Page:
The pesticides. Look, you obviously want to use as little of them as possible (even the “organic solutions”). But after spending a lot of time, effort and money on your garden, you just can’t let a serious insect infestation or fungus disease attack decimate your plants. This is particularly true if you are growing stuff to eat. I do garden “organically” as much as possible with my limited time, but the non politically-correct truth is that unless you can devote a huge chunk of time each day to building and maintaining the whole, extensive pure organic gardening gestalt that you will occasionally need “something stronger”.

    In that case, what *is* practical and responsible to do is to find the least dangerous pesticide or fungicide that will work on your particular problem and apply it in a carefully targeted manner, using only as much as needed. This approach can virtually eliminate run-off issues, cross-contamination and build-up in the soil. There are some new quite safe pesticides — many even qualify for the organic certification by OMRI (look for the seal on the bottle). You simply have to do a bit of research on the web on the particular chemical.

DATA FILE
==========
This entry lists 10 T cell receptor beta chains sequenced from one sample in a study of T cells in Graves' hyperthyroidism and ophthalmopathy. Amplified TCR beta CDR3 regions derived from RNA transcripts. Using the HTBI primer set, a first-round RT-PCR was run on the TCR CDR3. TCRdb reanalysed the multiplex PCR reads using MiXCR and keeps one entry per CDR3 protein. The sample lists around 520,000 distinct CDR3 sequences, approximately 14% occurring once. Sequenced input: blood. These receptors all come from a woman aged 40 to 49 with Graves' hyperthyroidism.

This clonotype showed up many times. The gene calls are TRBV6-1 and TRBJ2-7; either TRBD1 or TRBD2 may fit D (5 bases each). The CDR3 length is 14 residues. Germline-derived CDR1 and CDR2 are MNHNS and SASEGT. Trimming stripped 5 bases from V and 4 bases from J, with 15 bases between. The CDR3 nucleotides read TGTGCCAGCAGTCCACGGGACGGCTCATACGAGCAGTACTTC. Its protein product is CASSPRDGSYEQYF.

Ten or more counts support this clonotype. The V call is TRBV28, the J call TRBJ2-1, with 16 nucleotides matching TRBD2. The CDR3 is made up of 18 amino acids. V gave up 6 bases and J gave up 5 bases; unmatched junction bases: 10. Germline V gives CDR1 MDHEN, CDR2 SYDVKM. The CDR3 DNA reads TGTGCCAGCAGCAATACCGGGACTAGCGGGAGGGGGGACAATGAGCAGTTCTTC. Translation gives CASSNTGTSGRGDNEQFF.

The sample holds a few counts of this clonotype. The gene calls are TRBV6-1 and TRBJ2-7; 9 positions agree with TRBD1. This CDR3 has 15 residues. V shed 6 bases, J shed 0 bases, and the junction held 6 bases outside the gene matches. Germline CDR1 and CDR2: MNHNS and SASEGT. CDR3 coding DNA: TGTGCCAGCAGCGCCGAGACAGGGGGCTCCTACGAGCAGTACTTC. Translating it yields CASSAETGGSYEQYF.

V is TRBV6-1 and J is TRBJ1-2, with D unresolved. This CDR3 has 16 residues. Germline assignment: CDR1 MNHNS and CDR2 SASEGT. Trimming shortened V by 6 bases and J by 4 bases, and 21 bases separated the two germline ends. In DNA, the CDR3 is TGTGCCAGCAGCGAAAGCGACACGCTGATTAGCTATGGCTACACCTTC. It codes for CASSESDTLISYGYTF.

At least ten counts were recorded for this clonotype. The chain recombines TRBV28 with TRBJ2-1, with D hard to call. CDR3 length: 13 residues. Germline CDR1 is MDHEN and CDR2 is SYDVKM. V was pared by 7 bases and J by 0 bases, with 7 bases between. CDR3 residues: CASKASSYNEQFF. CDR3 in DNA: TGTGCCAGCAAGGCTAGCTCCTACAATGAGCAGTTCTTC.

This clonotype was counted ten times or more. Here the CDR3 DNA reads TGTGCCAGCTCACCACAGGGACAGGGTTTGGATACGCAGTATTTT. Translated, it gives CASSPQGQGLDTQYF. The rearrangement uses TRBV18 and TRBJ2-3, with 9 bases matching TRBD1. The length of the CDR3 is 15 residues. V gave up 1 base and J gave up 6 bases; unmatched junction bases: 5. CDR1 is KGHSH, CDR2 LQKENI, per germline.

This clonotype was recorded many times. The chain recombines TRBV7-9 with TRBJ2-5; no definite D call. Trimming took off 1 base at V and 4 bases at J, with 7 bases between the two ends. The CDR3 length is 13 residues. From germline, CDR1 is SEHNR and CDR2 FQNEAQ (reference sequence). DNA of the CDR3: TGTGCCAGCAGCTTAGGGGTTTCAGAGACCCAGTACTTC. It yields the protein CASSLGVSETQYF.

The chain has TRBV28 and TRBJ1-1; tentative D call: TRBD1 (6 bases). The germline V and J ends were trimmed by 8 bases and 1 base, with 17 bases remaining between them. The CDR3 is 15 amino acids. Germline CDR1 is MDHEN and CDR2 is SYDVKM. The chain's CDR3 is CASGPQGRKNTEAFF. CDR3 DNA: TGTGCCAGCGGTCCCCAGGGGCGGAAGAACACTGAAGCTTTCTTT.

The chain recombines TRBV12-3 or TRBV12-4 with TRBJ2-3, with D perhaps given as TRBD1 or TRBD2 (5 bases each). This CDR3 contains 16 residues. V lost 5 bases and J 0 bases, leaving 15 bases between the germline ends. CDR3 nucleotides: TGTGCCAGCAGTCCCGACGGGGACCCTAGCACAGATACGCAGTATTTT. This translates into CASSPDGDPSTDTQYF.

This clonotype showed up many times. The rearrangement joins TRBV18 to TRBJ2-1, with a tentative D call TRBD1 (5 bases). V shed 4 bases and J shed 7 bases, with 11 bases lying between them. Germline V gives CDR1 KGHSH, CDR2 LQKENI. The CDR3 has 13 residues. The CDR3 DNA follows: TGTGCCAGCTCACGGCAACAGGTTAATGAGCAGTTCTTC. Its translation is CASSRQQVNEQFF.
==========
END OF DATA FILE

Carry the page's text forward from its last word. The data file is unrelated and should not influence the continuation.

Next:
For instance, there are products made with something called “Spinosad” which is grown from a bacteria that doesn’t affect beneficial insects like ladybugs but works on a lot of tough nasty bugs (even fire ants). It is not a “chemical pesticide” at all, but works like one. And it rapidly breaks down in the sun and soil. Neem oil is pressed from the fruit of the neem tree, which people have used in medicines and cosmetics for centuries, but it works on many bugs and even as a modestly-effective fungicide. The chemical “maneb” is a very effective fungicide which if used carefully can be safely applied to fruits and vegetables just a few days before harvest (although I wouldn’t push it that close myself).

    Just don’t do a lot of pre-emptive “preventative” spraying unless it is with really safe organic solutions. And don’t worry about a few bugs, only take the stronger action if things start to get out of control.